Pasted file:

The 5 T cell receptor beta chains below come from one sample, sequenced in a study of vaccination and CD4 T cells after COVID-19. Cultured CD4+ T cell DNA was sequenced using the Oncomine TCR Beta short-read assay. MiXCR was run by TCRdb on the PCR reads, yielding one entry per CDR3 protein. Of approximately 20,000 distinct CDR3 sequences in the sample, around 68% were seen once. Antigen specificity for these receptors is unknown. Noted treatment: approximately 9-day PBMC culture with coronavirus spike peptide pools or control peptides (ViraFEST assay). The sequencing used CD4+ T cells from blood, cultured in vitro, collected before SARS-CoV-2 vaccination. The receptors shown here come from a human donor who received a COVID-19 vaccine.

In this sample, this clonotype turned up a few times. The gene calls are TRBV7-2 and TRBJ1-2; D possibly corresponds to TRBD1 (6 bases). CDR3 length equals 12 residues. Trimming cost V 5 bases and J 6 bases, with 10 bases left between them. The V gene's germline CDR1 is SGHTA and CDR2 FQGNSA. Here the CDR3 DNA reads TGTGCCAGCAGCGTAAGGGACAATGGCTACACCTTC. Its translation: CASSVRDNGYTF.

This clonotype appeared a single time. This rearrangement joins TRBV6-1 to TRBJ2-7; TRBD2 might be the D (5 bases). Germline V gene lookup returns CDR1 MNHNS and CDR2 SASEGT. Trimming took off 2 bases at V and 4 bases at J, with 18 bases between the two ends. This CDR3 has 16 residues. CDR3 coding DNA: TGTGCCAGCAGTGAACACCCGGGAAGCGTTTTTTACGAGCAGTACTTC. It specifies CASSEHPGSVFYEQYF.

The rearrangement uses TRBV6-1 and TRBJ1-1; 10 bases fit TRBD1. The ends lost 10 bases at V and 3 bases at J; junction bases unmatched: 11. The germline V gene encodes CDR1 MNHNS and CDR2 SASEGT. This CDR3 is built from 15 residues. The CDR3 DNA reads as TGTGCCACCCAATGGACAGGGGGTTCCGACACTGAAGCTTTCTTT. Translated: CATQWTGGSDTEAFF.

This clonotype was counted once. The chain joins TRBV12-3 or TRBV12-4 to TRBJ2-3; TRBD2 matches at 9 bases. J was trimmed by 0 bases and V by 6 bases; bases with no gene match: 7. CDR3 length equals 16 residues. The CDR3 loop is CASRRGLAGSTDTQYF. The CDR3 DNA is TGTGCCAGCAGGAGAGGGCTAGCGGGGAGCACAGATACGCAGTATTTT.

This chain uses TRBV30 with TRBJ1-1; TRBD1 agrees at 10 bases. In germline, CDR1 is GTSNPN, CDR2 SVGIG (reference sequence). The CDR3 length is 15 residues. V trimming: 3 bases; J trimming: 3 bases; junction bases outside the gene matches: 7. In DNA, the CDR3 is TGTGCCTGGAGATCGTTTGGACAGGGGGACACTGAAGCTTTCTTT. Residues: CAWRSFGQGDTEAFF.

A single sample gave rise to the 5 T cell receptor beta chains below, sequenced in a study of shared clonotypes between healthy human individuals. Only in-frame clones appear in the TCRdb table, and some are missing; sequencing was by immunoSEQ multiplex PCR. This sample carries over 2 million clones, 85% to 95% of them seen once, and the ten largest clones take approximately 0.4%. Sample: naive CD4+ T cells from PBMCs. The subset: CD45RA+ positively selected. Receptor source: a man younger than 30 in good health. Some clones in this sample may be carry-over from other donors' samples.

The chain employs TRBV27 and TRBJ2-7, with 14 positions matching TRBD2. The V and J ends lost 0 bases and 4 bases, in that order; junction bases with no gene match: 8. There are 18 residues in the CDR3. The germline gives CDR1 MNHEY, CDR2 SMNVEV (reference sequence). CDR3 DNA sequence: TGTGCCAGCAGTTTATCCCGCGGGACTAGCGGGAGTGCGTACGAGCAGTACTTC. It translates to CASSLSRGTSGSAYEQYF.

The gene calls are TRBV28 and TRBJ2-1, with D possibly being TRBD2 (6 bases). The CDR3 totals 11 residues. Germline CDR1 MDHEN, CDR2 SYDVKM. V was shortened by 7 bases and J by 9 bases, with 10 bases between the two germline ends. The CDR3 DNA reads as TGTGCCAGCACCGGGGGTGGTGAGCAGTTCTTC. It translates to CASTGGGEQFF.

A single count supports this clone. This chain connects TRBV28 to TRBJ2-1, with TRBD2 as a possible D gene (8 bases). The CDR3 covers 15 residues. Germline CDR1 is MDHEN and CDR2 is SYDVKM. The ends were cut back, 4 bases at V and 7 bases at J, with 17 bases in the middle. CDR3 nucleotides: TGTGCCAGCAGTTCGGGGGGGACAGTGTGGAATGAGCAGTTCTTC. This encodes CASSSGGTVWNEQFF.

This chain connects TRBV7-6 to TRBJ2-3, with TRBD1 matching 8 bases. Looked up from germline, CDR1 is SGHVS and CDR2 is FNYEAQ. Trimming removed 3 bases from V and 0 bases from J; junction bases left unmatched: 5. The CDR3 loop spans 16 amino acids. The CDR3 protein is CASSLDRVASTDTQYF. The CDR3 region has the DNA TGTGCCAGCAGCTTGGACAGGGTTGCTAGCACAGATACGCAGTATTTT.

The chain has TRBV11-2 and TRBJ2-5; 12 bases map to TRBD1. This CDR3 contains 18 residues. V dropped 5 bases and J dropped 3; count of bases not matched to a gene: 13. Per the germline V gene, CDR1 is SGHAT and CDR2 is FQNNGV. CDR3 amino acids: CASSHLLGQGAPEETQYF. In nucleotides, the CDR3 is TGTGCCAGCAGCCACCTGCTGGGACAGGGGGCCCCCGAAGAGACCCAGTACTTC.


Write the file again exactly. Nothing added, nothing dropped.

The 5 T cell receptor beta chains below come from one sample, sequenced in a study of vaccination and CD4 T cells after COVID-19. Cultured CD4+ T cell DNA was sequenced using the Oncomine TCR Beta short-read assay. MiXCR was run by TCRdb on the PCR reads, yielding one entry per CDR3 protein. Of approximately 20,000 distinct CDR3 sequences in the sample, around 68% were seen once. Antigen specificity for these receptors is unknown. Noted treatment: approximately 9-day PBMC culture with coronavirus spike peptide pools or control peptides (ViraFEST assay). The sequencing used CD4+ T cells from blood, cultured in vitro, collected before SARS-CoV-2 vaccination. The receptors shown here come from a human donor who received a COVID-19 vaccine.

In this sample, this clonotype turned up a few times. The gene calls are TRBV7-2 and TRBJ1-2; D possibly corresponds to TRBD1 (6 bases). CDR3 length equals 12 residues. Trimming cost V 5 bases and J 6 bases, with 10 bases left between them. The V gene's germline CDR1 is SGHTA and CDR2 FQGNSA. Here the CDR3 DNA reads TGTGCCAGCAGCGTAAGGGACAATGGCTACACCTTC. Its translation: CASSVRDNGYTF.

This clonotype appeared a single time. This rearrangement joins TRBV6-1 to TRBJ2-7; TRBD2 might be the D (5 bases). Germline V gene lookup returns CDR1 MNHNS and CDR2 SASEGT. Trimming took off 2 bases at V and 4 bases at J, with 18 bases between the two ends. This CDR3 has 16 residues. CDR3 coding DNA: TGTGCCAGCAGTGAACACCCGGGAAGCGTTTTTTACGAGCAGTACTTC. It specifies CASSEHPGSVFYEQYF.

The rearrangement uses TRBV6-1 and TRBJ1-1; 10 bases fit TRBD1. The ends lost 10 bases at V and 3 bases at J; junction bases unmatched: 11. The germline V gene encodes CDR1 MNHNS and CDR2 SASEGT. This CDR3 is built from 15 residues. The CDR3 DNA reads as TGTGCCACCCAATGGACAGGGGGTTCCGACACTGAAGCTTTCTTT. Translated: CATQWTGGSDTEAFF.

This clonotype was counted once. The chain joins TRBV12-3 or TRBV12-4 to TRBJ2-3; TRBD2 matches at 9 bases. J was trimmed by 0 bases and V by 6 bases; bases with no gene match: 7. CDR3 length equals 16 residues. The CDR3 loop is CASRRGLAGSTDTQYF. The CDR3 DNA is TGTGCCAGCAGGAGAGGGCTAGCGGGGAGCACAGATACGCAGTATTTT.

This chain uses TRBV30 with TRBJ1-1; TRBD1 agrees at 10 bases. In germline, CDR1 is GTSNPN, CDR2 SVGIG (reference sequence). The CDR3 length is 15 residues. V trimming: 3 bases; J trimming: 3 bases; junction bases outside the gene matches: 7. In DNA, the CDR3 is TGTGCCTGGAGATCGTTTGGACAGGGGGACACTGAAGCTTTCTTT. Residues: CAWRSFGQGDTEAFF.

A single sample gave rise to the 5 T cell receptor beta chains below, sequenced in a study of shared clonotypes between healthy human individuals. Only in-frame clones appear in the TCRdb table, and some are missing; sequencing was by immunoSEQ multiplex PCR. This sample carries over 2 million clones, 85% to 95% of them seen once, and the ten largest clones take approximately 0.4%. Sample: naive CD4+ T cells from PBMCs. The subset: CD45RA+ positively selected. Receptor source: a man younger than 30 in good health. Some clones in this sample may be carry-over from other donors' samples.

The chain employs TRBV27 and TRBJ2-7, with 14 positions matching TRBD2. The V and J ends lost 0 bases and 4 bases, in that order; junction bases with no gene match: 8. There are 18 residues in the CDR3. The germline gives CDR1 MNHEY, CDR2 SMNVEV (reference sequence). CDR3 DNA sequence: TGTGCCAGCAGTTTATCCCGCGGGACTAGCGGGAGTGCGTACGAGCAGTACTTC. It translates to CASSLSRGTSGSAYEQYF.

The gene calls are TRBV28 and TRBJ2-1, with D possibly being TRBD2 (6 bases). The CDR3 totals 11 residues. Germline CDR1 MDHEN, CDR2 SYDVKM. V was shortened by 7 bases and J by 9 bases, with 10 bases between the two germline ends. The CDR3 DNA reads as TGTGCCAGCACCGGGGGTGGTGAGCAGTTCTTC. It translates to CASTGGGEQFF.

A single count supports this clone. This chain connects TRBV28 to TRBJ2-1, with TRBD2 as a possible D gene (8 bases). The CDR3 covers 15 residues. Germline CDR1 is MDHEN and CDR2 is SYDVKM. The ends were cut back, 4 bases at V and 7 bases at J, with 17 bases in the middle. CDR3 nucleotides: TGTGCCAGCAGTTCGGGGGGGACAGTGTGGAATGAGCAGTTCTTC. This encodes CASSSGGTVWNEQFF.

This chain connects TRBV7-6 to TRBJ2-3, with TRBD1 matching 8 bases. Looked up from germline, CDR1 is SGHVS and CDR2 is FNYEAQ. Trimming removed 3 bases from V and 0 bases from J; junction bases left unmatched: 5. The CDR3 loop spans 16 amino acids. The CDR3 protein is CASSLDRVASTDTQYF. The CDR3 region has the DNA TGTGCCAGCAGCTTGGACAGGGTTGCTAGCACAGATACGCAGTATTTT.

The chain has TRBV11-2 and TRBJ2-5; 12 bases map to TRBD1. This CDR3 contains 18 residues. V dropped 5 bases and J dropped 3; count of bases not matched to a gene: 13. Per the germline V gene, CDR1 is SGHAT and CDR2 is FQNNGV. CDR3 amino acids: CASSHLLGQGAPEETQYF. In nucleotides, the CDR3 is TGTGCCAGCAGCCACCTGCTGGGACAGGGGGCCCCCGAAGAGACCCAGTACTTC.